Successful coaching requires:
• Coach and coachee willingness to develop a relationship
• Time limited, goal focused approach
• Direct, sensitive and often challenging conversations
• Clear understanding of roles;
– Coach plays the role of facilitator of change
– Coachee’s responsibility to enact change
• An understanding that either the coach or coachee may elect to
terminate the coaching arrangement at any time
20. Planning and Implementation
• Support by senior staff is essential
• Enthusiastic, motived and supported local people make a real difference in implementation
success and impact on culture
• Local focus on embedding learning after workshops and coaching can support real change
• Facilitators need time together and support to prepare for workshops
• ‘Early adopters’ on first workshops in each location
• The workshop approach is different than many people’s experience of training – so participants
need to know what to expect before attending
• Where possible ensure a mix of skills, experience and support areas in each workshop
• Procurement of local external coaches can be challenging and take up to three months
• It takes time to explain and understand the coaching process and benefits
• Coaches should attend a workshop lunch session to familiarise
• Coaching can be individual or small group
• Coaching uptake takes time to build - word of mouth is helpful, as is support from managers and
23. About the workshop
“For the first time since becoming an acting Care Coordinator I actually feel like a leader
and I can do good things for my clients and staff.“
About the resources and tools
“I use the Circles of Control a fair bit in my assessments and with staff during
consultations. I also use the leadership paradigm to remind staff when they have taken
a leadership role and successfully reached a positive outcome. I use the reflective cycle
when debriefing staff and the sources of power tool”
“I have used the coaching that I received via the Leading Practice which has given me
ideas to try in Team Meetings. These ideas/activities proved to be a success”
“I just want to thank LWB for the opportunity to participate in
the leading practice training and coaching sessions. I will
continuously refer to the program to improve my management
skills and create a positive workplace culture“
National rollout around Australia including in remote areas – current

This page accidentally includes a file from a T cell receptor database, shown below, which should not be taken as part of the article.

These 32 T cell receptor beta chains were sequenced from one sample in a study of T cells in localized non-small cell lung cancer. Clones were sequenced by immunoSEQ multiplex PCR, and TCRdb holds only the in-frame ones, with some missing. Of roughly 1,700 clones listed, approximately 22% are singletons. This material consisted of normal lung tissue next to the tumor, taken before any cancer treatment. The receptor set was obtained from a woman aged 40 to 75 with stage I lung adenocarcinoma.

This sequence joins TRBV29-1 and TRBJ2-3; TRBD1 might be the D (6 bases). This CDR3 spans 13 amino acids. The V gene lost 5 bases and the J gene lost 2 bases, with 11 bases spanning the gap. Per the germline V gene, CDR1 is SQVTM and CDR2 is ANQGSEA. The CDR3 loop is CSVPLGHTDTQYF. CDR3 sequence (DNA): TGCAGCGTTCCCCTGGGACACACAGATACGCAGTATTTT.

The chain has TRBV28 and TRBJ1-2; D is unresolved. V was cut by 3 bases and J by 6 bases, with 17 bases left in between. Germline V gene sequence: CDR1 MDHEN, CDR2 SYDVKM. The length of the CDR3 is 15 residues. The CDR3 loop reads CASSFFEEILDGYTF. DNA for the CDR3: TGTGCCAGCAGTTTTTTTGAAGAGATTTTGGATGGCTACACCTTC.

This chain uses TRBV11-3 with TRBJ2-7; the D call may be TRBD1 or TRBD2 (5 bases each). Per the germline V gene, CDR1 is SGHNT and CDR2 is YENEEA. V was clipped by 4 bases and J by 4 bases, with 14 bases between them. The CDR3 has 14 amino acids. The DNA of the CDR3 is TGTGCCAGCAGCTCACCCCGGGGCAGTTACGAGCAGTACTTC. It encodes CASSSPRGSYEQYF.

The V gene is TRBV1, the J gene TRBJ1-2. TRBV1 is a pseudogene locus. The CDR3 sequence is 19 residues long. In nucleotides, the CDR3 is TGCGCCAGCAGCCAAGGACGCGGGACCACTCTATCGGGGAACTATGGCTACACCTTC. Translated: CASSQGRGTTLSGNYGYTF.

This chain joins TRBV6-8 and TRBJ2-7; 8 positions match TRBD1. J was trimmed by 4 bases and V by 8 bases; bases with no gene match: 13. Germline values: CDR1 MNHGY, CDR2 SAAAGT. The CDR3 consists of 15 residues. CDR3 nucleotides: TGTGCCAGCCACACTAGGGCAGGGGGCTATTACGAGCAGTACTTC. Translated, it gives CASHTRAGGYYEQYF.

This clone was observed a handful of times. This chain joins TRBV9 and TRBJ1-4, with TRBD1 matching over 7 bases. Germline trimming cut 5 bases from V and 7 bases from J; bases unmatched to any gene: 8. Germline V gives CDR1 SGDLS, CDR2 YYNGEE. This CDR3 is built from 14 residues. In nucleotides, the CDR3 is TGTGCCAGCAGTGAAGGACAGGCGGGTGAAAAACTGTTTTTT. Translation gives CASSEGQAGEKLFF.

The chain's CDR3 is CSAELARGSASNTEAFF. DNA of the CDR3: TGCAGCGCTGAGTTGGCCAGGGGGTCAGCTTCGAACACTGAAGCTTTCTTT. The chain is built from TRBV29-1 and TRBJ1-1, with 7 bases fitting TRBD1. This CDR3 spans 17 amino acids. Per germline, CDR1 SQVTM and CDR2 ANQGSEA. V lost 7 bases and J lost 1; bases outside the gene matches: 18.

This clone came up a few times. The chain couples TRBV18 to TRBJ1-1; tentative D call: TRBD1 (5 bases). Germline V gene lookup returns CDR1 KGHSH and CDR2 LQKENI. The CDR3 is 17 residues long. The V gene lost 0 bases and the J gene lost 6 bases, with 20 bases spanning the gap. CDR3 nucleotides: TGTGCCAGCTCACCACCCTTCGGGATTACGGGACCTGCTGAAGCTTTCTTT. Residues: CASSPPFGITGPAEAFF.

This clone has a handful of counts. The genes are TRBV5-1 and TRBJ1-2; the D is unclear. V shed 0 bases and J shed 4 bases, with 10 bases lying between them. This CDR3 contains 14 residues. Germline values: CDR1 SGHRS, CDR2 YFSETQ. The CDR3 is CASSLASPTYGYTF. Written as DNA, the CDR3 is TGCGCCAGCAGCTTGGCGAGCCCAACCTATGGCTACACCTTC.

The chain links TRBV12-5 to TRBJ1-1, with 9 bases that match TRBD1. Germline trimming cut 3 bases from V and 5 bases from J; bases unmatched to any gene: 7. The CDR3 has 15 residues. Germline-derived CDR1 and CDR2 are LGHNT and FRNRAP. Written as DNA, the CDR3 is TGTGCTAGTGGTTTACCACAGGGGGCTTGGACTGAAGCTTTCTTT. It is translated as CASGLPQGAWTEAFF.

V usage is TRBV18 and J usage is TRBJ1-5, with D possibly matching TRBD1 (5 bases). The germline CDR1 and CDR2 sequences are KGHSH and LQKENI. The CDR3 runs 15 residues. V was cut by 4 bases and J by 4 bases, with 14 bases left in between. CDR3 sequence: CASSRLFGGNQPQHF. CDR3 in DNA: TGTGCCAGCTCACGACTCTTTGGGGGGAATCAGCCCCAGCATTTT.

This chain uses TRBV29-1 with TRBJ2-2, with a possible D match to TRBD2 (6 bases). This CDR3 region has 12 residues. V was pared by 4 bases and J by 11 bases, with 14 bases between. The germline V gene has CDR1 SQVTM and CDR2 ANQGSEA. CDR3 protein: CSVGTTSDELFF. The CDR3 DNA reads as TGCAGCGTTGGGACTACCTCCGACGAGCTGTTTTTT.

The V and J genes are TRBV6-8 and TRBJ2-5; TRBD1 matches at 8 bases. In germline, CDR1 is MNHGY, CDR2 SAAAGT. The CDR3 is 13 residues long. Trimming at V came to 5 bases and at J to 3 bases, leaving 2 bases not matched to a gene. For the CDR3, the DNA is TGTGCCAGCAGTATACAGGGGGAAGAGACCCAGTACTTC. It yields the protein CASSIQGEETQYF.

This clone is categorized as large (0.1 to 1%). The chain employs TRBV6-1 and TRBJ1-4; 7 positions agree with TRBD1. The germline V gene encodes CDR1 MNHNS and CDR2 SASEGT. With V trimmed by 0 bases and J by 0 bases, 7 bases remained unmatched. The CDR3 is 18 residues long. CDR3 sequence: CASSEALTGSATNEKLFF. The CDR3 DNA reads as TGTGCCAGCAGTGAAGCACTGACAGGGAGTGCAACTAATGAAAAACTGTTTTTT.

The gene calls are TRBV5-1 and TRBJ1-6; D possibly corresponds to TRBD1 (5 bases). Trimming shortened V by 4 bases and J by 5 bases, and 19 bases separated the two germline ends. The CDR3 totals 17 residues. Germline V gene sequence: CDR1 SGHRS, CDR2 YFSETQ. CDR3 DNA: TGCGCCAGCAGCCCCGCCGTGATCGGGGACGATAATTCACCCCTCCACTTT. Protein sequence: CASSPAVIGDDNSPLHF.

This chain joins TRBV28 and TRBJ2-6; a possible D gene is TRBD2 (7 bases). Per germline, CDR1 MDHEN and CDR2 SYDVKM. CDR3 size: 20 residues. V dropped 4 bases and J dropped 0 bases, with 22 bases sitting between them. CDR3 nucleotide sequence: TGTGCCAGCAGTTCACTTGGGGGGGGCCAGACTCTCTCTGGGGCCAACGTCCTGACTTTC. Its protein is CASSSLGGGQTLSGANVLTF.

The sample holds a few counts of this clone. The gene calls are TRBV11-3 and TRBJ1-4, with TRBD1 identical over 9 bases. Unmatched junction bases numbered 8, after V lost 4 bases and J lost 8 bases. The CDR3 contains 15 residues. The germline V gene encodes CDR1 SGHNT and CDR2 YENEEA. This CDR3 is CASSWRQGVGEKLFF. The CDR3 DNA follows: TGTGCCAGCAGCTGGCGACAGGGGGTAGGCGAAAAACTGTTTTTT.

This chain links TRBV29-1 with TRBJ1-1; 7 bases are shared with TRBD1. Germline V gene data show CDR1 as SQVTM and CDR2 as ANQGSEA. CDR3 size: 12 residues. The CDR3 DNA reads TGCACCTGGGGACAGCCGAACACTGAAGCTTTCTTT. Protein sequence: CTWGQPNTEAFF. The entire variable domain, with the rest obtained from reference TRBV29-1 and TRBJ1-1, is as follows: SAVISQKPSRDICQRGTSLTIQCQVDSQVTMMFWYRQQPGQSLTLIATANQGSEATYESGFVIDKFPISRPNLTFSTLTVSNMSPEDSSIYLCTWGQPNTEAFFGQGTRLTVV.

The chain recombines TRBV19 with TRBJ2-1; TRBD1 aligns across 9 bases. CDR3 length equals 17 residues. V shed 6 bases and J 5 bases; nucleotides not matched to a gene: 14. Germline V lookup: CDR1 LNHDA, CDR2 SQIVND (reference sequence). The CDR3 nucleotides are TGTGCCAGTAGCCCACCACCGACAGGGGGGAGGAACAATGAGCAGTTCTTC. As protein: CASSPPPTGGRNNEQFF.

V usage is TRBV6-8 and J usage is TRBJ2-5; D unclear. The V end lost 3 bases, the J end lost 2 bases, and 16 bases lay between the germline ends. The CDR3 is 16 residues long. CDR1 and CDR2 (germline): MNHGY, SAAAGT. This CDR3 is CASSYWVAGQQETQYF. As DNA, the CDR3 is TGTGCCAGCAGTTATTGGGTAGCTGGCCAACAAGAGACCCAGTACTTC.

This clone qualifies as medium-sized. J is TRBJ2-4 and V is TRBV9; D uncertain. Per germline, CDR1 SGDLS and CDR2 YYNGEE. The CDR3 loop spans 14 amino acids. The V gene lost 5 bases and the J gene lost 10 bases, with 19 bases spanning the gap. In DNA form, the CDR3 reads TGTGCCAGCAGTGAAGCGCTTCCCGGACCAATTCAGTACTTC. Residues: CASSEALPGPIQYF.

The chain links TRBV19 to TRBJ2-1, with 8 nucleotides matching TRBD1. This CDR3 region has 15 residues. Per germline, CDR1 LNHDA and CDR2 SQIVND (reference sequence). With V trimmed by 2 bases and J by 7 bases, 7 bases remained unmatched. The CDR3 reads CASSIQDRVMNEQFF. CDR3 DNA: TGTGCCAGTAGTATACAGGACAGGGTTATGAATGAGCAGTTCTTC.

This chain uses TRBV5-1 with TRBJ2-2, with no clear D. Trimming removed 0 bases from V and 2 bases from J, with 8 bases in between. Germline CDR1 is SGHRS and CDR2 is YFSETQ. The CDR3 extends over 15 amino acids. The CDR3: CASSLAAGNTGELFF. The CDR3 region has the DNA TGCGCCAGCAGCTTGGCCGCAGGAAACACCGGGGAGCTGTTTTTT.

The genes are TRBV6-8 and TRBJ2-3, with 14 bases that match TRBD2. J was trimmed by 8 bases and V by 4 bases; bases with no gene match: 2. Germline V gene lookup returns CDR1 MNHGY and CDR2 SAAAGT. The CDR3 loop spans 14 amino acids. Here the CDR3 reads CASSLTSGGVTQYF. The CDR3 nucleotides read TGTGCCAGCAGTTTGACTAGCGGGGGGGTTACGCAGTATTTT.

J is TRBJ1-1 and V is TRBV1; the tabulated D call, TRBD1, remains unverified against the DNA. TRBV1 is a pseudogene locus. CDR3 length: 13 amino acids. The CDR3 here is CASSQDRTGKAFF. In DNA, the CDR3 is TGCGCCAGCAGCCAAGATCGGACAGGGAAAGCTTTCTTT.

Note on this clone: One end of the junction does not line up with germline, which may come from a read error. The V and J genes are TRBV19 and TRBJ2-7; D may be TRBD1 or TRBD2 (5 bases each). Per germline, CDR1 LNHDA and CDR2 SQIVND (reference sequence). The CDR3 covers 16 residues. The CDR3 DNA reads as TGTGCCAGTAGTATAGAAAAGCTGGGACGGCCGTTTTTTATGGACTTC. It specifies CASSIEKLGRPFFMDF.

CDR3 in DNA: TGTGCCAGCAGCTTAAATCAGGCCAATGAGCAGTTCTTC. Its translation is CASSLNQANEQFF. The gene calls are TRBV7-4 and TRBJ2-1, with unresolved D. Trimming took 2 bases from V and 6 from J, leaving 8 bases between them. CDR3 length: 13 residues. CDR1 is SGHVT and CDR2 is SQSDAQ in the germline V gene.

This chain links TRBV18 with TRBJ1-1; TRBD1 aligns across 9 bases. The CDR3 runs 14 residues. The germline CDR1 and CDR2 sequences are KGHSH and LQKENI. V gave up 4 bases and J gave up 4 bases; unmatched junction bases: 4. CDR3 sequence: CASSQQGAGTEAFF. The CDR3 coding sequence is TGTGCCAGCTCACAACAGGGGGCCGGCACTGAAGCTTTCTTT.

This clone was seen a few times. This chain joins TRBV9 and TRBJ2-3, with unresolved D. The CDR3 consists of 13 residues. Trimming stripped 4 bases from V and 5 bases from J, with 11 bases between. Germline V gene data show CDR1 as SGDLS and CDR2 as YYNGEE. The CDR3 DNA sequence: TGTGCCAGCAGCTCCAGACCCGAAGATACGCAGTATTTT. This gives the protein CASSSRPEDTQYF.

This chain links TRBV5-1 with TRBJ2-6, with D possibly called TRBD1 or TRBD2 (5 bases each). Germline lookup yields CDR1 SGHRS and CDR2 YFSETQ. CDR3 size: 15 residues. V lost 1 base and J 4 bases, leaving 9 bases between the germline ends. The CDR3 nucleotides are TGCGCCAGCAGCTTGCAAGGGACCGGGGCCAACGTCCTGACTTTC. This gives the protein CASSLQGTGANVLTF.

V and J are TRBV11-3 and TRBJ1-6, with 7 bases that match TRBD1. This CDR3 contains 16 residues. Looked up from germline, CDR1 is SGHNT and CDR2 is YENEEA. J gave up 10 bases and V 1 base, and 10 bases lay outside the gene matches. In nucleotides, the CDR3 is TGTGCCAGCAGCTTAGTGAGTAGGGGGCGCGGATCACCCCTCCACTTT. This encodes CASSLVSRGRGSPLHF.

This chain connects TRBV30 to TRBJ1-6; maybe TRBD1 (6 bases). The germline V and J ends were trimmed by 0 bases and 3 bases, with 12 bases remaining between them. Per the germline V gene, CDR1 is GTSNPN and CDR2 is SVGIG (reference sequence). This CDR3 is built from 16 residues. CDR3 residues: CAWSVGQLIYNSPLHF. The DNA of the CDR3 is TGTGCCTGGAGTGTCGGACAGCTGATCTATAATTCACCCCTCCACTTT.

• Sydney and Southern NSW
• Hunter and Central Coast NSW
• Western NSW
• South Australia
• Reflect and learn as we implement and make changes
• Continue to develop and review practice resources and
tools as the sector changes and grows
• Continue the evaluation to measure medium and long
term outcomes and report on our findings
Family and Children’s Resource Program (2008). “Supervision and the Future of Child Welfare”,
Children’s services Practice Notes, 13 (2)
Fixsen, D, Naoom, S, Blasé, K, Friedman, R and Wallace, F (2005). Implementation Research: a
synthesis of the literature, Louis de la Parte, Florida Mental Health Institute, Tampa.
Grant, A (2011). “Is it time to REGROW the GROW model? Issues related to teaching coaching
session structures. The Coaching Psychologist, Volume 7, Number 2.
Gray, M., & Gibbons, J. (2002). Experience based learning and its relevance to social work
practice. Australian Social Work, 55(4), 279-291.
Life Without Barriers (2015). Pillars of Practice Framework, Available at lwb.org.au.
McArthur, M and Thomson, B (2014). “Getting more bang for your buck: what works best in
professional development in the child, youth and family workforce”, Developing Practice, 39
University of California Training Academy (2013). The Coaching Toolkit for child welfare practice,
in partnership with Case Family Programs, University of California, Davis.
The Pillars of Practice framework is designed to assist our staff to reflect on what guides their work and to consistently apply their knowledge and skills in Life Without Barriers’ organisational context.
Our practice and outcomes focus is critical to continuous improvement and delivering a quality service to each of our clients.
The Pillars of Practice are underpinned by the LWB values and represent the key activities that support the development of a culture that promotes good practice.